ML: I’m interested in moving sourced pattern and drawn lines through multiple processes of translation. I often begin with a base process—small-scale line drawings, two-dimensional collages or cyanotype prints, for example—that is consistent and has limited freedom in its output. I create these intimate, abstract works during moments of transit, extended travel or moments of boredom, usually in a sketchbook. Then I translate them through embroidery, machine sewing, paper-making, felting, heat-fusing and weaving. I enjoy the idea that my paper pieces can move through multiple iterations until they are drastically different from their original form, both in scale and texture.

Lately, this has been through the use of cyanotype or “sun prints.” Cyanotype, a photographic printing process that uses the sun for exposure, leaves only an impression of the original object. I imprint family trinkets and mementos, fabric, lace, leaves, rocks and small sculptures, but their nuanced textures and colors are stripped away. What remains is a distorted—translated—image of shapes and lines.

From here the image is traced, photocopied, cut and collaged to create new drawings, weavings and sculptural objects that only slightly echo the original linear elements of the cyanotype. The sentimentality of these objects becomes blurred and sometimes totally lost. My titles connect the final work with its original inspiration. Spanish phrases, words and slang in my titles often refer to being on journeys, endless paths, lost in mazes. Alternatively, there are more specific cultural adjectives about character and class.

I am conflicted by being a part of two different cultures, identifying myself as both American and Latina. I struggle with bouncing back and forth between thinking and speaking in English and Spanish. I’m continually concerned that one culture is becoming more dominant than the other. My practice has become a means to seek out systems that highlight these stark differences while forcing them to coexist within the same plane.

I'll make my own
2012
Jacquard weaving
26.5" x 36"

OPP: I love your idea of language as the "warp and weft of a mixed culture." Can you expand on that as it relates to Spanglish?

ML: In Miami, it’s common for people to speak in English but regularly use Spanish words or phrases as a form of slang. Although, I don’t live in Miami any more, I still occasionally use Spanglish and process thoughts and memories in both languages. As time progresses, it becomes difficult to differentiate whether memories were in one language or another; things are lost in translation.

This mixing of languages has often lead to the creation of new slang words, which correlates to the mixing of material textures in my practice. I combine natural with synthetic, bright with muted, digital with analog, just in the same way Miami was a collision of cultures, music, food and so on. There is also a huge contrast between the rural landscapes of Costa Rica—my family’s home country—and the more urban, party town that is Miami and now my urban home of Chicago. I find comfort in merging the physical qualities of a very rural landscape with the rich, hyper extreme colors that surround me in the U.S. Through material investigation, I believe this play between local and foreign influences will impact my work for some time to come.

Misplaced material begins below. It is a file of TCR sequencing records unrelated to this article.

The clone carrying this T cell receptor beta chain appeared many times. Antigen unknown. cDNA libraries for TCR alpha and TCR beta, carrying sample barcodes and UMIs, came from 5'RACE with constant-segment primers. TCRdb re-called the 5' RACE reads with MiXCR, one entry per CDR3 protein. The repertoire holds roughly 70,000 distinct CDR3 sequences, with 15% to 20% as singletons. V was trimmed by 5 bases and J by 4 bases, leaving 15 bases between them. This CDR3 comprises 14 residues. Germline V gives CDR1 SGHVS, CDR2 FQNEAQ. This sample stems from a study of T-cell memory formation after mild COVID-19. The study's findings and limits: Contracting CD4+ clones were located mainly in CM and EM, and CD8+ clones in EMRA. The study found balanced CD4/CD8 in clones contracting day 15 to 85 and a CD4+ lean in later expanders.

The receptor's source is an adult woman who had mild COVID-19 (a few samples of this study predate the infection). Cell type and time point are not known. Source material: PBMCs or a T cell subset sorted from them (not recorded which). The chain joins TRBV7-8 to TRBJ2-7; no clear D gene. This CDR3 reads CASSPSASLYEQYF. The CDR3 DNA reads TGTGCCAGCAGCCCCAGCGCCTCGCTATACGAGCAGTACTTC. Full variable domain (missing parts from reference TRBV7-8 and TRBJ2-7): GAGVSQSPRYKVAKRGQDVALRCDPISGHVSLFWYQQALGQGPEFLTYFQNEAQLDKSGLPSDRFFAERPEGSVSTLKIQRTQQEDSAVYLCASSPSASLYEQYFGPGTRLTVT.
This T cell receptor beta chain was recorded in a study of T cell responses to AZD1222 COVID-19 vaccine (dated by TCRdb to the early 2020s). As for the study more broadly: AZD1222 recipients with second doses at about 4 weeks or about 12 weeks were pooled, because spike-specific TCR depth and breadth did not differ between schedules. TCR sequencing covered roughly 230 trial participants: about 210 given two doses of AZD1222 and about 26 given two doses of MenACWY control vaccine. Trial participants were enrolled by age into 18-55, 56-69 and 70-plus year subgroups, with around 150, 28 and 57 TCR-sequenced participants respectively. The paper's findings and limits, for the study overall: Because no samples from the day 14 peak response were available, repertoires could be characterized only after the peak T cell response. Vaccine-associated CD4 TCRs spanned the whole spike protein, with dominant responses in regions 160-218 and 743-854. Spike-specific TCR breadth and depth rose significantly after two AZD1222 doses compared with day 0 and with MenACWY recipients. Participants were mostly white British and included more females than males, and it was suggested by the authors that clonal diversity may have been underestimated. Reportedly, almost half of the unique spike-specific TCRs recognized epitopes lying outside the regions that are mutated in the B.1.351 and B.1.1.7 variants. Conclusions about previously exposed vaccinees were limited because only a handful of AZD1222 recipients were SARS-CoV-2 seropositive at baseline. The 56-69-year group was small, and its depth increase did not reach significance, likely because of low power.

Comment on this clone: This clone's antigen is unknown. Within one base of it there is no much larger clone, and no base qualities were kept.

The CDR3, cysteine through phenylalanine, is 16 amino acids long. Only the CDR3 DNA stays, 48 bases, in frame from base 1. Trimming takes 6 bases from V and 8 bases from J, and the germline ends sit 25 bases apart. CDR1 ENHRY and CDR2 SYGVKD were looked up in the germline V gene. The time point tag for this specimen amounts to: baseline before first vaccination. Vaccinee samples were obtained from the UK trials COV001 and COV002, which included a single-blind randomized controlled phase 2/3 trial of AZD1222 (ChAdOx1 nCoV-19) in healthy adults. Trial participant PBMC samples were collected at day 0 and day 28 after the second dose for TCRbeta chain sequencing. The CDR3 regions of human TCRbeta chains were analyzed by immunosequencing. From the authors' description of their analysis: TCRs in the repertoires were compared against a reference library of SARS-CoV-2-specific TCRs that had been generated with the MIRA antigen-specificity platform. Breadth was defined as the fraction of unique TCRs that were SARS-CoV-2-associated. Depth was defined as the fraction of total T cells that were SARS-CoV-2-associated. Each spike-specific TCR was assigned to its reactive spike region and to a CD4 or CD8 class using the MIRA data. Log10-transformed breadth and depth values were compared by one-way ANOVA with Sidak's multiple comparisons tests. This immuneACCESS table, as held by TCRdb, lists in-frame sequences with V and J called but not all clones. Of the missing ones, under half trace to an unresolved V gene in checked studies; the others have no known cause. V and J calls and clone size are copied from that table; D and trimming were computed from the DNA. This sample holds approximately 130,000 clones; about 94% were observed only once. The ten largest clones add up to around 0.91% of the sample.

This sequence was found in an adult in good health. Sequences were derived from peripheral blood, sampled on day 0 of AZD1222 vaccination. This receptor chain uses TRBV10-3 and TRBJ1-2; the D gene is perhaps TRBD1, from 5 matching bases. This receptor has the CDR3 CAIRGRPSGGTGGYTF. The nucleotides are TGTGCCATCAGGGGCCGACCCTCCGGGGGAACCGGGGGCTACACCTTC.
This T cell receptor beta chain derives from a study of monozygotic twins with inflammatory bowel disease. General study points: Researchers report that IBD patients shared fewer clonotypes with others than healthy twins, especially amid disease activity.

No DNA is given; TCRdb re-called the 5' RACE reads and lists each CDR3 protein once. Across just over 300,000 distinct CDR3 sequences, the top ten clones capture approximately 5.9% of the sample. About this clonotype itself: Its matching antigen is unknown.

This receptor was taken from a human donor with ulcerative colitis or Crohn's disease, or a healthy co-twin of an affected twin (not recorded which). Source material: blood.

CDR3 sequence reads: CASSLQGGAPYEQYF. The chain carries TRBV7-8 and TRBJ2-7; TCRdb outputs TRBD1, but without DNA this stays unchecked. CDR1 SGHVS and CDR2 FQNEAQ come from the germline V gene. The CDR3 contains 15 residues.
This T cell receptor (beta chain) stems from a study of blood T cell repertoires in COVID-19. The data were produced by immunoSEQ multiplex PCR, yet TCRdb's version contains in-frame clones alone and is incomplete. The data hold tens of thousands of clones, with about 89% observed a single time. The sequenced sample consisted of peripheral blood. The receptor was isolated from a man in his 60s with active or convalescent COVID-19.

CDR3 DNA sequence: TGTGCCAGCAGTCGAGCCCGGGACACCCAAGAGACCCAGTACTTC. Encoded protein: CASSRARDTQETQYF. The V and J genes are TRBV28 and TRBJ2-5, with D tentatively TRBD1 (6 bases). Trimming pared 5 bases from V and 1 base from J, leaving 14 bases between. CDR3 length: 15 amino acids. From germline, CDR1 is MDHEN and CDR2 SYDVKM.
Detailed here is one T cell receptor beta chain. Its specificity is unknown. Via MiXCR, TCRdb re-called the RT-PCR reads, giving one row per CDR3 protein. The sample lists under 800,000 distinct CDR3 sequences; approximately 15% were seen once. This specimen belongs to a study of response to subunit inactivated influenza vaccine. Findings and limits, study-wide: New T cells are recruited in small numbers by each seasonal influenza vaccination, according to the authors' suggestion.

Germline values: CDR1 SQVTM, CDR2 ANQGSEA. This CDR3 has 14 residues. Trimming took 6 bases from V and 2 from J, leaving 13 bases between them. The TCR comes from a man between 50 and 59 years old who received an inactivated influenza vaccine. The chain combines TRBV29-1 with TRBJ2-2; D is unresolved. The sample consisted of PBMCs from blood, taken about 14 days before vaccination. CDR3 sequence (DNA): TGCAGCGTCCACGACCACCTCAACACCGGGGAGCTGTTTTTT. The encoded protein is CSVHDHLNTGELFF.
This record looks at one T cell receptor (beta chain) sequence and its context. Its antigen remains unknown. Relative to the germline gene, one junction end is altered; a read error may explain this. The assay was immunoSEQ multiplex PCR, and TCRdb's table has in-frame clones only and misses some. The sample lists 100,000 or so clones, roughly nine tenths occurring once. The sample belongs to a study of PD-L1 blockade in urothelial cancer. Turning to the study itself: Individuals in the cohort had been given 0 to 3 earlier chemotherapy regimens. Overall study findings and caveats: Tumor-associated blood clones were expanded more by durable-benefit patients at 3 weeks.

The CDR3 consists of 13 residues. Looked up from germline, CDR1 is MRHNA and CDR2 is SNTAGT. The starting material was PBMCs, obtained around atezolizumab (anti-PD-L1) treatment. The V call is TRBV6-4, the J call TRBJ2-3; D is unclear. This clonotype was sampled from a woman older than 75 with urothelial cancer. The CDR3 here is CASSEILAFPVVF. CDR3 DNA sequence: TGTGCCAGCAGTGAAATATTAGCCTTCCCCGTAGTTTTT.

Waist Side
2014
Jacquard weaving, gradient stitching

OPP: What's a "gradient stitch?" Tell us how you use it in your work.

ML: A “gradient stitch” is a term I use to describe a very dense zig-zag machine stitch that requires gradated sewing thread. Every sewn inch, changes thread color, fluctuating between three-five colors in one given spool of thread. The thread has a smooth transition between each color, allowing for solid, colored lines to be “drawn” on fabric. I frequently choose colors that are vivid or neon because they give a desired effect of vibrating on the fabric’s surface. Similar to my pen drawings on paper, I use sewn stitches to draw repetitive lines, dashes and shapes. By making crucial decisions on thread color, the sewn plane is alive and in constant transition. The end results are illustrations that resemble warped and deconstructed topographical maps.

Paz
2013
Braided tapestry warp on jacquard weaving
28" x 26"

OPP: In works from 2011 like Mi Mama, Mi Papa and La Familia, there were more literal references to your family and heritage. But in recent years, you have shifted more towards symbolic abstraction. In your statement, you say, "I create an inventory of symbols connected to [childhood] memories based on abstract structures, systems of map making, topography, and landmark images." Could you highlight a favorite recurring symbol for us?

ML: One repeating symbol in my work is a cluster of linear, mountainous forms, forming landscapes. Specifically, they are hill-like shapes that stack on top of one another, often consuming the paper, woven cloth or stitched fabric I’m working on. This symbol represents my affinity for rural environments. Growing up, I spent many summers in Costa Rica. I later realized the rural, mountainous and lush landscape subconsciously influenced what I was doodling in my sketchbook. As the imagery became more pronounced, my doodling turned into a body of drawings that depicted mountains, valleys, dirt mounds, roads and river paths. Now I spend much of my time in urban cities, so my drawing practice reconnect me with surroundings that are currently quite foreign to me. My drawings shift between landscape and aerial views. The symbols have also begun to mesh urban and rural elements together. I associate squares and straight lines with urban environments, while circular shapes represent rural/natural environments.